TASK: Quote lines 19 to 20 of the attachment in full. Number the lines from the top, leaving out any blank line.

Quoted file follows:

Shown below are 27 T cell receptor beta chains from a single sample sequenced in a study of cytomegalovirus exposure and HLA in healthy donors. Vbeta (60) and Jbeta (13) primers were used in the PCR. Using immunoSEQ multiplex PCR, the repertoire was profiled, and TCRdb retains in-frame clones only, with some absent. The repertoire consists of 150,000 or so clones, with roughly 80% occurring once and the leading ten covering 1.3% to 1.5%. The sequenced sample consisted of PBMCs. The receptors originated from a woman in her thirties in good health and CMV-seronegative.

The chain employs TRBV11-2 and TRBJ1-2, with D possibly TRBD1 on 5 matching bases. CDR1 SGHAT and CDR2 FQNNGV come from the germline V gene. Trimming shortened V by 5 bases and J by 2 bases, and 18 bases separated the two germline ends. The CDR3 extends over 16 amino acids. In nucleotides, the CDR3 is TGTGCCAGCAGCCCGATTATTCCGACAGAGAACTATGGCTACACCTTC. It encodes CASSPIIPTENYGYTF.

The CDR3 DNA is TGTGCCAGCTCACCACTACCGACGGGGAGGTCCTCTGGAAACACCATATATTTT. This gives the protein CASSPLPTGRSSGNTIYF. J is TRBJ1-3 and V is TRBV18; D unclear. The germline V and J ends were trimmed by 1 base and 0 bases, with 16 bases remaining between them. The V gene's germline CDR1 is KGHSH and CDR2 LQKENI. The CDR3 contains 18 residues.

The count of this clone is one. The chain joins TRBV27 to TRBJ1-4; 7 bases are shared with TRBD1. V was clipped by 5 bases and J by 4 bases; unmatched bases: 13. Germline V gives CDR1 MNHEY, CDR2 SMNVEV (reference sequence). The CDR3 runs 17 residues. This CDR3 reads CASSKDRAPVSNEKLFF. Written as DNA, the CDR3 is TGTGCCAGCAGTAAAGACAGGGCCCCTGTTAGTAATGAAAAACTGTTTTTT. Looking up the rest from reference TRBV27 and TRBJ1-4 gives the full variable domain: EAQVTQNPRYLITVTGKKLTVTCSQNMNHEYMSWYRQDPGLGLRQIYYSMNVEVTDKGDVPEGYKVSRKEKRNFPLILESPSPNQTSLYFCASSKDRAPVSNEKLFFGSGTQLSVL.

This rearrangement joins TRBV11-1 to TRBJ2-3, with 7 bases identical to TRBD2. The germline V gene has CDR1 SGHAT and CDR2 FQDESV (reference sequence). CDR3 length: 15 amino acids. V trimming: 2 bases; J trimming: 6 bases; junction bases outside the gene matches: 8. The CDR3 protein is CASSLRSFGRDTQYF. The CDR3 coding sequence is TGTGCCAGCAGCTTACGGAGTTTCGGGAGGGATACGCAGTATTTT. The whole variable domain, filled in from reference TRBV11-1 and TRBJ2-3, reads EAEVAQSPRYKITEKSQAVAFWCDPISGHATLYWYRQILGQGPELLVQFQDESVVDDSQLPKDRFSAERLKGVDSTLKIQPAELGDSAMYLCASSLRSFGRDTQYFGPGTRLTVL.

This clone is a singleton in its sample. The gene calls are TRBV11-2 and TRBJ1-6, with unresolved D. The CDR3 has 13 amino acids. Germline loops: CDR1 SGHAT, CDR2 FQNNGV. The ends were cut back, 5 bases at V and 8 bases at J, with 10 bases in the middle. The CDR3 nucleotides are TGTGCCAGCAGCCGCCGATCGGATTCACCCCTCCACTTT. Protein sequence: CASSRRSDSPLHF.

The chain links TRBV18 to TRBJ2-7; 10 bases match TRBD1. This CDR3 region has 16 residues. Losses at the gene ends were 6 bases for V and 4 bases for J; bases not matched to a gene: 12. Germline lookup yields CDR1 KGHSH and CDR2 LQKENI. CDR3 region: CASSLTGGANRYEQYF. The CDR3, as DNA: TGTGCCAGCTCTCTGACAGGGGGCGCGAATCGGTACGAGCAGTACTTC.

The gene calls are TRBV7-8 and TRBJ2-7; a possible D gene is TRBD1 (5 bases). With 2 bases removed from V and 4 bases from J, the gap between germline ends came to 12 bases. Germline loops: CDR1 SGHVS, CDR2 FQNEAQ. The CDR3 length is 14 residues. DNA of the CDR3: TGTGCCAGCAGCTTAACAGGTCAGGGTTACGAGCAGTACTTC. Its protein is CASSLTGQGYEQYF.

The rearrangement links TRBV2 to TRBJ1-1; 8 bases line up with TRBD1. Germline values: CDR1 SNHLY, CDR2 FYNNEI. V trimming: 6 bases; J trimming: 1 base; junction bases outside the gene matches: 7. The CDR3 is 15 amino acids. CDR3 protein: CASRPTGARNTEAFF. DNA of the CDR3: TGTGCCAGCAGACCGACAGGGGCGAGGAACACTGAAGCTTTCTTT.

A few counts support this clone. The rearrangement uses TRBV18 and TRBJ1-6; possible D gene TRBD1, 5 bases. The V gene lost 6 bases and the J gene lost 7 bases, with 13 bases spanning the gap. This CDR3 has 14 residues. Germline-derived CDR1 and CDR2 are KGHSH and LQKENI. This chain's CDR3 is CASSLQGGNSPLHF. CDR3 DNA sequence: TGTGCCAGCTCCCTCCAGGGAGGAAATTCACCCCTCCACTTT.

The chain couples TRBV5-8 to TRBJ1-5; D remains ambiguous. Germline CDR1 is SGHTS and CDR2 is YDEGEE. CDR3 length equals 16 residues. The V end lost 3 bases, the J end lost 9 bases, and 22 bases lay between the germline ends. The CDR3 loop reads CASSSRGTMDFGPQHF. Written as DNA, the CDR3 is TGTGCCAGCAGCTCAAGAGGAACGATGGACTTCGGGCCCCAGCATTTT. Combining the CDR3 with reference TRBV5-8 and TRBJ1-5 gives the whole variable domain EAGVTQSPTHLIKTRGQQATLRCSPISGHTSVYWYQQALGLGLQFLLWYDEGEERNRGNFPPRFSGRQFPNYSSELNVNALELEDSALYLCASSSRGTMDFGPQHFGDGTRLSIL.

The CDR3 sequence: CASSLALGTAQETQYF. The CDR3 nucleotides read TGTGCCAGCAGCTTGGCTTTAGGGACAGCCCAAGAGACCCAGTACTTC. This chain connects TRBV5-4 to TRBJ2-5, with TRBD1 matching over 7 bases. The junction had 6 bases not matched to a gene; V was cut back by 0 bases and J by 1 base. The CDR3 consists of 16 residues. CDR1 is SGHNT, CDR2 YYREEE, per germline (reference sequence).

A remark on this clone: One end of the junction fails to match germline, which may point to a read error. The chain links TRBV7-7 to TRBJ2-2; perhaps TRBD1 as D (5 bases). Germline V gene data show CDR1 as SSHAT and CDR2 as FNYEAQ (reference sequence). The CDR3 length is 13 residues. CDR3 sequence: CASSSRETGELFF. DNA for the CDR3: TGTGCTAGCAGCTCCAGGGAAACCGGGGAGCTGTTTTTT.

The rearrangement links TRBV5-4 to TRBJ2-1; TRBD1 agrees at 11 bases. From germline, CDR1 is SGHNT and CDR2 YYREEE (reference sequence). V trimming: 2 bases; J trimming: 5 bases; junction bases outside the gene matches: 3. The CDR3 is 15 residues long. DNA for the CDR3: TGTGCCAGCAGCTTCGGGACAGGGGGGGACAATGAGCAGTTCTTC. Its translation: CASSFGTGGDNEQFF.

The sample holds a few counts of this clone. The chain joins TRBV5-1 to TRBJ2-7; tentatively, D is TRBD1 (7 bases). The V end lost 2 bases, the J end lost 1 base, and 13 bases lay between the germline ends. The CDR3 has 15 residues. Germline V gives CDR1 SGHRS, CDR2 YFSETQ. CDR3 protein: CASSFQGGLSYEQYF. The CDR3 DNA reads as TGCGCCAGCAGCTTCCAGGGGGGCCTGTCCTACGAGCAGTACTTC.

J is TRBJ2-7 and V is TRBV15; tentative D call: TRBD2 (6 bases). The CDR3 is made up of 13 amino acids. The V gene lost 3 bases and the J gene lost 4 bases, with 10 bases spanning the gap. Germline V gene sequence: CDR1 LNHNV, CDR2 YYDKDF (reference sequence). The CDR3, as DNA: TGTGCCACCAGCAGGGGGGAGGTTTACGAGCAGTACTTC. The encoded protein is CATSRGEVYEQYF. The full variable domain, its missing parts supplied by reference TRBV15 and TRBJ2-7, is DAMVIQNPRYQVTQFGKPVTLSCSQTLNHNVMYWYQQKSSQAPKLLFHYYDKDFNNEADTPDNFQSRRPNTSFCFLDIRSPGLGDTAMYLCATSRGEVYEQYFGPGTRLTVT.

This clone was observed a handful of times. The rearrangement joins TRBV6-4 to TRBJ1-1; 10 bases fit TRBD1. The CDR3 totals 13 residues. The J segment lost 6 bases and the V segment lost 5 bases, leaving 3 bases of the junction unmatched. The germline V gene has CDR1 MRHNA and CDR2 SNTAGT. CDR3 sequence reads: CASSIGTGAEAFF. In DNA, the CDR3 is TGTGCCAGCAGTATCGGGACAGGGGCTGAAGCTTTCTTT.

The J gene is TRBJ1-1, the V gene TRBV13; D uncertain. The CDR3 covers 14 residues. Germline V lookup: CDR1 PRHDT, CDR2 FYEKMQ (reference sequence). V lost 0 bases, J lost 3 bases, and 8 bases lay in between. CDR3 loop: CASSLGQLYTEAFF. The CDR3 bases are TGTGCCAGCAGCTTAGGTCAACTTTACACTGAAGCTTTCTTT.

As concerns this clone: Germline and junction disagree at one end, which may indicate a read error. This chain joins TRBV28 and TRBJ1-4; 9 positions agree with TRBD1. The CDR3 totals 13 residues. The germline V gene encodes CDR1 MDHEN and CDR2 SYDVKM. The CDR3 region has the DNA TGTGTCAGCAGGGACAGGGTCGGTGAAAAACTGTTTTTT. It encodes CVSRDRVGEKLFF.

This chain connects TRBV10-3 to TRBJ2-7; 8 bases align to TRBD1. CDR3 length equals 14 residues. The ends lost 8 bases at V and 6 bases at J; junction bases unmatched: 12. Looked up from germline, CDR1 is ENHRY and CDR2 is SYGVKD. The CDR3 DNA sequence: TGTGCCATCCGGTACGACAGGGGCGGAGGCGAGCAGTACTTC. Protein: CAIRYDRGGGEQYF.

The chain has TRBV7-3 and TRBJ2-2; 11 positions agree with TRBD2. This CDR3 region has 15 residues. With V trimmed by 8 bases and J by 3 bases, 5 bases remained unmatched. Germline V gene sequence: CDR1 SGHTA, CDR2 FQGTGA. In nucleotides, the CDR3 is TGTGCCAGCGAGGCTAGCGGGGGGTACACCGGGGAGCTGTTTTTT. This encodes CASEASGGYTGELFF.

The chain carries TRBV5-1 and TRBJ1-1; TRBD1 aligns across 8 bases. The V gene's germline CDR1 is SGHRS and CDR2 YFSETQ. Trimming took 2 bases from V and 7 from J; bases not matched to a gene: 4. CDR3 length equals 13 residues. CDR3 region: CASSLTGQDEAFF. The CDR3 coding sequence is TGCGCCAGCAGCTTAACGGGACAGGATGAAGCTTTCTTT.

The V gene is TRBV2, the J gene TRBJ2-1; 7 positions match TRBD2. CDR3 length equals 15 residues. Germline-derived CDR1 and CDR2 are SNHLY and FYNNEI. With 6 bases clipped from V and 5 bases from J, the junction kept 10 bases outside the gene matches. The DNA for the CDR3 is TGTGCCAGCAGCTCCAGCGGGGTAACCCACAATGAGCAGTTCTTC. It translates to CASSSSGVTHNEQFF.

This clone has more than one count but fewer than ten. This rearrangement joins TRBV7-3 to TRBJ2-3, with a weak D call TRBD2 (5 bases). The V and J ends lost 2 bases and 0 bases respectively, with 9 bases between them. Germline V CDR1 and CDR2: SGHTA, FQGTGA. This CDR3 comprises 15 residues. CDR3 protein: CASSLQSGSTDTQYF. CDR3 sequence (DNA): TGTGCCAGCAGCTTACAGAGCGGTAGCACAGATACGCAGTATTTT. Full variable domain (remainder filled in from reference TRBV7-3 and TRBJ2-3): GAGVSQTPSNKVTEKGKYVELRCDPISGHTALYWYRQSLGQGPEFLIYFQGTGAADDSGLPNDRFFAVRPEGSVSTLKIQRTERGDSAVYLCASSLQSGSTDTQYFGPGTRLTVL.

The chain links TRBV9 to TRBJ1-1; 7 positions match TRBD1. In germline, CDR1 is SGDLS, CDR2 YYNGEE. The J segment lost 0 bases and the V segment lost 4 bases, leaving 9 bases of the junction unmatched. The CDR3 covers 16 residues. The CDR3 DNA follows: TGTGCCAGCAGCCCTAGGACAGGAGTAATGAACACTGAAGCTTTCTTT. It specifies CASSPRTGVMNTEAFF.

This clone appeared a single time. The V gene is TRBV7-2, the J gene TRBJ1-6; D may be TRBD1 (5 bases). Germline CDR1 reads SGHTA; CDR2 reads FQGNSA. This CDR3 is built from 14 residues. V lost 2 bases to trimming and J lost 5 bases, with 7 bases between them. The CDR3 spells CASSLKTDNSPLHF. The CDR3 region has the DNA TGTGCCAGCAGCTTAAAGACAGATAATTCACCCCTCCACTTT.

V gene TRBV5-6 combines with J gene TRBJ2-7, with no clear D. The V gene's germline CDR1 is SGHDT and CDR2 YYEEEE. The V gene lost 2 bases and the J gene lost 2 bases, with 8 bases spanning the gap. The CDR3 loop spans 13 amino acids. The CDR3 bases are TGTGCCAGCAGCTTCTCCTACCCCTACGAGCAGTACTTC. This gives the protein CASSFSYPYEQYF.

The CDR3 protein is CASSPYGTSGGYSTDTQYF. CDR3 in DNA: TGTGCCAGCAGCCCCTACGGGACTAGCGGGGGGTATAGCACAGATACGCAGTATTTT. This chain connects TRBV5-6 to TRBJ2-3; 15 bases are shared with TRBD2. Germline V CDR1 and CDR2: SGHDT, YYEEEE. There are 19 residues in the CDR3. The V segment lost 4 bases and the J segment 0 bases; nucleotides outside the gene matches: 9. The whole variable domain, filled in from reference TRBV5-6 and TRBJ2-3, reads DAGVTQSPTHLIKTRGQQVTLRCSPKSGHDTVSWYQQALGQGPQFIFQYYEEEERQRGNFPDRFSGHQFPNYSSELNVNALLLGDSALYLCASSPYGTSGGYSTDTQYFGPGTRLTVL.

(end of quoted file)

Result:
As concerns this clone: Germline and junction disagree at one end, which may indicate a read error. This chain joins TRBV28 and TRBJ1-4; 9 positions agree with TRBD1. The CDR3 totals 13 residues. The germline V gene encodes CDR1 MDHEN and CDR2 SYDVKM. The CDR3 region has the DNA TGTGTCAGCAGGGACAGGGTCGGTGAAAAACTGTTTTTT. It encodes CVSRDRVGEKLFF.

This chain connects TRBV10-3 to TRBJ2-7; 8 bases align to TRBD1. CDR3 length equals 14 residues. The ends lost 8 bases at V and 6 bases at J; junction bases unmatched: 12. Looked up from germline, CDR1 is ENHRY and CDR2 is SYGVKD. The CDR3 DNA sequence: TGTGCCATCCGGTACGACAGGGGCGGAGGCGAGCAGTACTTC. Protein: CAIRYDRGGGEQYF.